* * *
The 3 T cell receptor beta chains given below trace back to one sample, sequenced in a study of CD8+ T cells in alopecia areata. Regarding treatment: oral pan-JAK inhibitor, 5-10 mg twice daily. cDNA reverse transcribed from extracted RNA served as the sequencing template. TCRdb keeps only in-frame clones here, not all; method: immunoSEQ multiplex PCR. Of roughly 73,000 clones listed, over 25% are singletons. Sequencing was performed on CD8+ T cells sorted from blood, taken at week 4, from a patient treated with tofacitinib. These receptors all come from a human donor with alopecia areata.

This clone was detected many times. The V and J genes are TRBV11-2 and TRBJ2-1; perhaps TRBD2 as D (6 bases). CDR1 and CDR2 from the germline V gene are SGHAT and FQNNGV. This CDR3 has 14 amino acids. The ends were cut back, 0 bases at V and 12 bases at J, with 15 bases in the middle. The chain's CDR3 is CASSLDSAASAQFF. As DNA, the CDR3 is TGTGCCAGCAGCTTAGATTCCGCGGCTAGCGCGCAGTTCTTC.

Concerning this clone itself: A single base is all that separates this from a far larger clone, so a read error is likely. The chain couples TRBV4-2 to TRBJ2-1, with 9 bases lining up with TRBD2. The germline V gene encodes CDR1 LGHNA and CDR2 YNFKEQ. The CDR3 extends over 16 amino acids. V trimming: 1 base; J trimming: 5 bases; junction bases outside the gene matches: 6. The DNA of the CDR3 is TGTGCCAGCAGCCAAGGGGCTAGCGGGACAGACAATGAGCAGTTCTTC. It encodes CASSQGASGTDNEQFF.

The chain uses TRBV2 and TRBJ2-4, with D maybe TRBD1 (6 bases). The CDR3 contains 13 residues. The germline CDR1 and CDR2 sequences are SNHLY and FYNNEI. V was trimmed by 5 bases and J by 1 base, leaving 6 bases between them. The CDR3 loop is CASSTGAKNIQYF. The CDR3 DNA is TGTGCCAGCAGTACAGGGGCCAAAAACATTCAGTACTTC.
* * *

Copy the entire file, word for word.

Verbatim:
The 3 T cell receptor beta chains given below trace back to one sample, sequenced in a study of CD8+ T cells in alopecia areata. Regarding treatment: oral pan-JAK inhibitor, 5-10 mg twice daily. cDNA reverse transcribed from extracted RNA served as the sequencing template. TCRdb keeps only in-frame clones here, not all; method: immunoSEQ multiplex PCR. Of roughly 73,000 clones listed, over 25% are singletons. Sequencing was performed on CD8+ T cells sorted from blood, taken at week 4, from a patient treated with tofacitinib. These receptors all come from a human donor with alopecia areata.

This clone was detected many times. The V and J genes are TRBV11-2 and TRBJ2-1; perhaps TRBD2 as D (6 bases). CDR1 and CDR2 from the germline V gene are SGHAT and FQNNGV. This CDR3 has 14 amino acids. The ends were cut back, 0 bases at V and 12 bases at J, with 15 bases in the middle. The chain's CDR3 is CASSLDSAASAQFF. As DNA, the CDR3 is TGTGCCAGCAGCTTAGATTCCGCGGCTAGCGCGCAGTTCTTC.

Concerning this clone itself: A single base is all that separates this from a far larger clone, so a read error is likely. The chain couples TRBV4-2 to TRBJ2-1, with 9 bases lining up with TRBD2. The germline V gene encodes CDR1 LGHNA and CDR2 YNFKEQ. The CDR3 extends over 16 amino acids. V trimming: 1 base; J trimming: 5 bases; junction bases outside the gene matches: 6. The DNA of the CDR3 is TGTGCCAGCAGCCAAGGGGCTAGCGGGACAGACAATGAGCAGTTCTTC. It encodes CASSQGASGTDNEQFF.

The chain uses TRBV2 and TRBJ2-4, with D maybe TRBD1 (6 bases). The CDR3 contains 13 residues. The germline CDR1 and CDR2 sequences are SNHLY and FYNNEI. V was trimmed by 5 bases and J by 1 base, leaving 6 bases between them. The CDR3 loop is CASSTGAKNIQYF. The CDR3 DNA is TGTGCCAGCAGTACAGGGGCCAAAAACATTCAGTACTTC.